China claims to have eliminated absolute poverty in ‘Tibet’, calls displacement of farmers and nomads voluntary

Tibetan nomads. (Photo courtesy: Xinhua)

(, Oct16’20) – China said Oct 15 that it had accomplished the historical feat of eradicating absolute poverty in Tibet Autonomous Region (TAR). By the end of 2019, the region had lifted 628,000 people out of poverty and delisted 74 county-level areas from the poverty list, the official Xinhua news agency cited Wu Yingjie, the ethnic Chinese Communist Party of China chief of TAR, as saying at a press briefing in Lhasa, calling it a “major victory.”

A report on China’s rapid expansion of the labour programme in Tibet co-published by the Inter-Parliamentary Alliance on China (IPAC) and released Sep 22 by the Jamestown Foundation exposed China’s policies coercing what was stated to be over half a million Tibetans into mass “vocational training”.

These Tibetans, who were uprooted from their traditional land and way of life, were put through a militarized vocational training system and then sent to work as low wage workers in factories across China, said the report, which was compiled by Dr Adrian Zenz, a German anthropologist and advisor to the IPAC. Zenz is a Senior Fellow in China Studies at the Victims of Communism Memorial Foundation.

Wu has said the TAR’s “significant victory in poverty alleviation attested to the advantages of the socialist system on the plateau.”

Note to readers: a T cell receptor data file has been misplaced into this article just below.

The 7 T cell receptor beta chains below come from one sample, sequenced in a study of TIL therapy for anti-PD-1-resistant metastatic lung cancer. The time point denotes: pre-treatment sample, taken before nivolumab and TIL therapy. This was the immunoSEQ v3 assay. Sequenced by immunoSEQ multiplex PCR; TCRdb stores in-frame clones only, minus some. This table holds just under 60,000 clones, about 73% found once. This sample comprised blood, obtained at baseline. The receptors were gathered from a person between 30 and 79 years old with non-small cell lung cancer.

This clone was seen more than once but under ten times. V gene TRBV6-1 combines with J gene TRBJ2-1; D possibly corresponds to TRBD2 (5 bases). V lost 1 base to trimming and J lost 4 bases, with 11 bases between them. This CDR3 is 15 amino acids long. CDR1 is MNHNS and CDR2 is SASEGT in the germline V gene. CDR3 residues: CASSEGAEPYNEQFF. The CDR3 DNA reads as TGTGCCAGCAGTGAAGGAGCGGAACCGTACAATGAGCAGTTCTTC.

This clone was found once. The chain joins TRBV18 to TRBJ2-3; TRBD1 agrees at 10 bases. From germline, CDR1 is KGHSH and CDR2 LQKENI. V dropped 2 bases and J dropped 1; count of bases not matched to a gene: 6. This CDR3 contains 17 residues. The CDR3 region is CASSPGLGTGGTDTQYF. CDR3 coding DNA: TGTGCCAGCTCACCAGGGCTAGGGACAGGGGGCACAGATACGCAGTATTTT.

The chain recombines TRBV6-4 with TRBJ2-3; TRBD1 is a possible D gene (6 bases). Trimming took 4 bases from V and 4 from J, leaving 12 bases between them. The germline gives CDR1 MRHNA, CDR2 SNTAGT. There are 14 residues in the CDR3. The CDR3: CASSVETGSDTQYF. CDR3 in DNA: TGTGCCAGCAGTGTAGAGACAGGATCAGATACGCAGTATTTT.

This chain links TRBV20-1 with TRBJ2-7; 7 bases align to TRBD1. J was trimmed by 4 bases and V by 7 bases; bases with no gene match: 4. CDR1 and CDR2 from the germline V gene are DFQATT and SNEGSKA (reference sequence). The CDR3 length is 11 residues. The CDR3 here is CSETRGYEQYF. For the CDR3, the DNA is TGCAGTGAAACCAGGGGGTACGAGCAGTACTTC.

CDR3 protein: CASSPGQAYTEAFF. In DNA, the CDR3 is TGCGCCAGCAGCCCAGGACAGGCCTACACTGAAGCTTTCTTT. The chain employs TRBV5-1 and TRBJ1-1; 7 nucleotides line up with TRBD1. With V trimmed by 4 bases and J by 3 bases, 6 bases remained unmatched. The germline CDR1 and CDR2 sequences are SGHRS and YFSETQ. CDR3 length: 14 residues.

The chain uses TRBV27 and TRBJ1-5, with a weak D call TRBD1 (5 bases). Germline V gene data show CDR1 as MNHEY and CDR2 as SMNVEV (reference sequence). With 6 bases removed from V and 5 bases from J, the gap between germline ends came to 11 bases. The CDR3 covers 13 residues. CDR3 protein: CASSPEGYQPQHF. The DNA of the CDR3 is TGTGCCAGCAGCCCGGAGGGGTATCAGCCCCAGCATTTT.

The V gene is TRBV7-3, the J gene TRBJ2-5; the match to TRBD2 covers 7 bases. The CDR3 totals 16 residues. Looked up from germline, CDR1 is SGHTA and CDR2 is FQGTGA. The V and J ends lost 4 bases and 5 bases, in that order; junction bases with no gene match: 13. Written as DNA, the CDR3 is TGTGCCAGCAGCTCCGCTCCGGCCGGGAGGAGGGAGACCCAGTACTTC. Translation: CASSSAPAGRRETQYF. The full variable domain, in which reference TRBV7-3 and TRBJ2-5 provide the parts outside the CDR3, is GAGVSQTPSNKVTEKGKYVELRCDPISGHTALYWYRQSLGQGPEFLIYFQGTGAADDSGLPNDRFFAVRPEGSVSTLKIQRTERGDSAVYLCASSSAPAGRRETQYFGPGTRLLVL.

“The elimination of absolute poverty in Tibet is a major achievement of China’s poverty alleviation campaign in the new era,” the report quoted a document released at the briefing as saying, noting that “the feat” had greatly enhanced the modernization drive in Tibet.

The report said authorities in TAR had made great efforts to relocate impoverished people living in severe natural conditions to areas with relatively rich production materials and better infrastructure. While such a claim may look great on paper and sound great in pronouncements, the bitter reality is that great many Tibetans lost their traditional pastoral and agricultural lands, with little or no alternative means to make a living in the new places to which they were coercively moved.

To date, the construction of 965 relocation sites had been completed, and 266,000 people had moved into new houses. “The relocation programs were entirely voluntary,” Wu has claimed.

Qizhala, chairman of the regional government of TAR, has told the press briefing that there were no forced vocational education and ensuing employment transfers for local farmers and herders.

He has claimed that local residents had strong desires to work outside their hometowns and to learn skills, that vocational education and skills training were popular among local farmers and herders, and that they could choose to work within TAR or in neighboring or other regions, making employment choices of their own free will.

The TAR makes up about half of what Tibetans consider to be their historical, sovereign homeland.


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